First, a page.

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Also Among This Week’s Upcoming Dallas-Area Shows You Should Know: Weird Al, Jonathan Richman, Dwight Yoakam, YG, Acid Mothers Temple and More.

One of last week’s biggest stories in the music journalism circles — and. thus, my life — was the story of Threatin, a “fake” band that booked a UK tour after successfully crafting a facade of boasting a strong online following.

The band’s UK tour achieved widespread press coverage following a series of unattended shows — this despite the venues claiming that 180 to 291 tickets were purchased in advance at each show. The surreal nature of the story leaves many intrigued, and, truthfully, it leaves me hoping that the band makes a Dallas appearance in the future.

Hey, I’m curious!

I also think it warrants serious reflection on the thankless job that talent buyers must perform in gate-keeping which bands get to play on stage. These people deserve serious appreciation for bringing us quality entertainment night after night. At least on some level, please consider this weekly feature, which is dedicated to aggregating and highlighting some of many concert announcements they make, as a testament to their hard work.

Jonathan Richman
Wednesday, February 13, at Three Links
On sale Friday, November 16 at 10 a.m.
Jonathan Richman is perhaps best known for his founding of the legendary proto-punk/garage rock band The Modern Lovers. Their song “Roadrunner” was covered by The Sex Pistols and Joan Jett, and the song “Pablo Picasso” was covered by David Bowie. Richman’s accomplishments go beyond just music, as he also narrated and scored the soundtrack for the 1998 film There’s Something About Mary. The cult musician returns to Three Links with drummer Tommy Larkins on February 13 in an event titled “JONATHAN RICHMAN featuring TOMMY LARKINS on the drums!” (His management requires that every show be billed that way, with capitalization and everything.)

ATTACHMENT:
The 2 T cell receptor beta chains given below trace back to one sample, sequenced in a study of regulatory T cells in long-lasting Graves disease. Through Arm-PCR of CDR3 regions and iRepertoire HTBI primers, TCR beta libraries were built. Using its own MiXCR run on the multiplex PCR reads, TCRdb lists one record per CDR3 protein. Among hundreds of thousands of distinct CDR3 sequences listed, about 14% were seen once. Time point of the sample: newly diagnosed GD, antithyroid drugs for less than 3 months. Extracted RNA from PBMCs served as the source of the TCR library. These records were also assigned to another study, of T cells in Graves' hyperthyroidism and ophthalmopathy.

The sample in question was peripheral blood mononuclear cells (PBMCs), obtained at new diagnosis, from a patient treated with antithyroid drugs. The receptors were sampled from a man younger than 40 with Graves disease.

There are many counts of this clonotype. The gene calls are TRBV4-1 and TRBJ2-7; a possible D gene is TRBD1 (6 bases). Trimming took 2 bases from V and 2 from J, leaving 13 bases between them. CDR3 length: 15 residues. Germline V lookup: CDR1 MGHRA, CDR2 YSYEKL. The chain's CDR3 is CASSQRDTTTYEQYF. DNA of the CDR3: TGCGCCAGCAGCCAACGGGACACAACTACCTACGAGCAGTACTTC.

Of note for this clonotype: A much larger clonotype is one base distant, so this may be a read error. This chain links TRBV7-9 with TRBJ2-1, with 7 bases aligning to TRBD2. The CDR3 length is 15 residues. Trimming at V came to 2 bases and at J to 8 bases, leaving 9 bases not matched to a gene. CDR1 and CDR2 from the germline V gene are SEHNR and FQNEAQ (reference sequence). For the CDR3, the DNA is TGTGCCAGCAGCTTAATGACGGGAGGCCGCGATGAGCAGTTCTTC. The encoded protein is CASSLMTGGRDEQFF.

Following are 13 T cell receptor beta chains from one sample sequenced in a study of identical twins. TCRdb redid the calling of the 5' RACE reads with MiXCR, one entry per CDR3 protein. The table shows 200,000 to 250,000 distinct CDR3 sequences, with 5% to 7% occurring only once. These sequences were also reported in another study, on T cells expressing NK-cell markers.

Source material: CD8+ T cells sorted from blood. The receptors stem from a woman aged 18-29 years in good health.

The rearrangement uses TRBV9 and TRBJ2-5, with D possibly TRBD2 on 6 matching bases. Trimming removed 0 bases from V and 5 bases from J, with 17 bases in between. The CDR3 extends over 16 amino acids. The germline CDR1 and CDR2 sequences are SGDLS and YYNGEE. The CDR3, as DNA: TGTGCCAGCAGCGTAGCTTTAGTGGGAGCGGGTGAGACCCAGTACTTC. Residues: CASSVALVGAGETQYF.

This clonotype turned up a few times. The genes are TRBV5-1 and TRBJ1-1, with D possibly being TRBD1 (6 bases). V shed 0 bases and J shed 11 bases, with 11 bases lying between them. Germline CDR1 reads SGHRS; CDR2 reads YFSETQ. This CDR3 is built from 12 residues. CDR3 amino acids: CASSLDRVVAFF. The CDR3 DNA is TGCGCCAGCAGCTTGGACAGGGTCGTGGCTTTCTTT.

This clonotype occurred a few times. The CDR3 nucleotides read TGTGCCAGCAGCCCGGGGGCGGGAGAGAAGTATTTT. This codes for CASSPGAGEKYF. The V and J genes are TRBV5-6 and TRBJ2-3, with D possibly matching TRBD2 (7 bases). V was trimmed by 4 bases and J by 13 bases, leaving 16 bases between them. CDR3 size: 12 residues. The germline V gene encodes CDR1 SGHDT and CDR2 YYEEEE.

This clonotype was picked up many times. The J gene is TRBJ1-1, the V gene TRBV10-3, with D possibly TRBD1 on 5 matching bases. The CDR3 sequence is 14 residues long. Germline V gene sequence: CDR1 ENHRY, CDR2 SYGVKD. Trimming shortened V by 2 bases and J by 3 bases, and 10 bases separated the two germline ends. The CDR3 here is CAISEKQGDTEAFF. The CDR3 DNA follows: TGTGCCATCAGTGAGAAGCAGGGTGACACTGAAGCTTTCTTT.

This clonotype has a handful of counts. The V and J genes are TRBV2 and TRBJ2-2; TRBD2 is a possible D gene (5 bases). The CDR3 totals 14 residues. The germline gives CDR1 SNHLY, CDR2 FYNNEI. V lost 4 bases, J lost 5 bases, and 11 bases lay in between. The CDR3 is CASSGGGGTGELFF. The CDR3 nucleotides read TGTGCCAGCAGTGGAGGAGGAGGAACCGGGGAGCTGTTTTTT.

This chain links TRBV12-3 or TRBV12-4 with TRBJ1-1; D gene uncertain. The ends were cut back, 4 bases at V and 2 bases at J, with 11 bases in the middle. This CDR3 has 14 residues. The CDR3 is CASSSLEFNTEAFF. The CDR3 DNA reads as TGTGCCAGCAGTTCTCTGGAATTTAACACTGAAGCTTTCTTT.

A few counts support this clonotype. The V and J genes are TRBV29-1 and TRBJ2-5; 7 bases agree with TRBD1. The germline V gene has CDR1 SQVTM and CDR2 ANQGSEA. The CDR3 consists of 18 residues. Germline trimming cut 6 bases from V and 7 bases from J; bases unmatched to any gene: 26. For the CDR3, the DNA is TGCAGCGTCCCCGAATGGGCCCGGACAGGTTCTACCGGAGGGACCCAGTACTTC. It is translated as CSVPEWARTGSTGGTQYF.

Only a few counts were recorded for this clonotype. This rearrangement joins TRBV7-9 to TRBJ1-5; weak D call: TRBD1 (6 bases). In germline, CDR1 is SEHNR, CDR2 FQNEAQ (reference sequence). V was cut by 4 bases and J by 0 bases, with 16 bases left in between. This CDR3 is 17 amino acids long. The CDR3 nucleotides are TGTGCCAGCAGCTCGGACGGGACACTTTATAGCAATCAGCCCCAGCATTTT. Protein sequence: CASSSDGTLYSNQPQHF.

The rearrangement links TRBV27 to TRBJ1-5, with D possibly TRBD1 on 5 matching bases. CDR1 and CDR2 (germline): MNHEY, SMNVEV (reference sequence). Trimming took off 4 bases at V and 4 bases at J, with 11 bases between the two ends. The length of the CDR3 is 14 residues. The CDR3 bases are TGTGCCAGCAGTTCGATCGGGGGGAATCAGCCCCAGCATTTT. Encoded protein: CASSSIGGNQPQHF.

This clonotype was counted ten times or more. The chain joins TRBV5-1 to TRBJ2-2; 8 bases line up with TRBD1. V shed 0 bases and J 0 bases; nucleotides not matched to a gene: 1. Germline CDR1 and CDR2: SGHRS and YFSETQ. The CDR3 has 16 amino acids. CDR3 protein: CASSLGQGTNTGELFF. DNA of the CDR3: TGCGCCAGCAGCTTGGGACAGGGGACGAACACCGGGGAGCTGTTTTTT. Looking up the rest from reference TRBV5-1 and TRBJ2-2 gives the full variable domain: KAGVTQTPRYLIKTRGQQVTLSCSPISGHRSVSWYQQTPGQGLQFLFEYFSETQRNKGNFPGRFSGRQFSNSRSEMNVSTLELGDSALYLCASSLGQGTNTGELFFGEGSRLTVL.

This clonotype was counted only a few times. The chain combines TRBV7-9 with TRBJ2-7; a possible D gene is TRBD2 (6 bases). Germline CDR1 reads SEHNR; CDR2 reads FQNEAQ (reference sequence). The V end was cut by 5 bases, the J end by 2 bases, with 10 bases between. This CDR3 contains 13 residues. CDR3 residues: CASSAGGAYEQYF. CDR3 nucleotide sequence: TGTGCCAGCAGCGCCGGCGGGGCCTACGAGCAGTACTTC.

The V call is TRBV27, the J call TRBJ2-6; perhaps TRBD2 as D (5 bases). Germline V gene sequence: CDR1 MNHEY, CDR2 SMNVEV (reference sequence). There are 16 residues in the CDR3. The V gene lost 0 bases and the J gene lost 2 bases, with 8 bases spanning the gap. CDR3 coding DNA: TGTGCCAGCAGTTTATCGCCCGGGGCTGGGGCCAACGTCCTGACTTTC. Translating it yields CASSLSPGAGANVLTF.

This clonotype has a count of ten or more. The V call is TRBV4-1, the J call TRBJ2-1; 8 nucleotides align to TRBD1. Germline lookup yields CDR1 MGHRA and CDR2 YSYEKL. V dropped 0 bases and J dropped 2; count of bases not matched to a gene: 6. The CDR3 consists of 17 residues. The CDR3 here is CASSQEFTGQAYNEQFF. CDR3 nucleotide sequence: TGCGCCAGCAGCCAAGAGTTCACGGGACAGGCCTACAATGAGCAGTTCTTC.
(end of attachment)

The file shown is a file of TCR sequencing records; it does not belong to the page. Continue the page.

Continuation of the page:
Dwight Yoakam
Saturday, February 16, at Billy Bob’s Texas
On sale Friday, November 16 at 10 a.m.
When Dwight Yoakam came into the limelight in the 1980s, Nashville was fixated on country music that was more pop-friendly and, in that circuit, there was no room for someone like him. So he moved to L.A. and paid his dues in punk clubs. As such, has shared bills with roots acts such as Los Lobos and The Blasters, as well as punk acts such as X and Husker Du. The man Johnny Cash once called his favorite male singer returns to Billy Bob’s in February.

Courtney Barnett
Sunday, February 17, at The Bomb Factory
On sale now.
The Grammy-nominated Australian singer-songwriter Courtney Barnett returns to Dallas amid a successful career trajectory that started with the release of her 2015 debut album Sometimes I Sit and Think, and Sometimes I Just Sit. She hits the road in 2019 in support of her sophomore LP Tell Me How You Really Feel, and will bless Dallas with her first appearance since her McFarlin Auditorium set with Kurt Vile, and her second since her sold-out rager at Dada.

YG
Sunday, March 3, at The Bomb Factory
On sale Wednesday, November 14 at 10 a.m.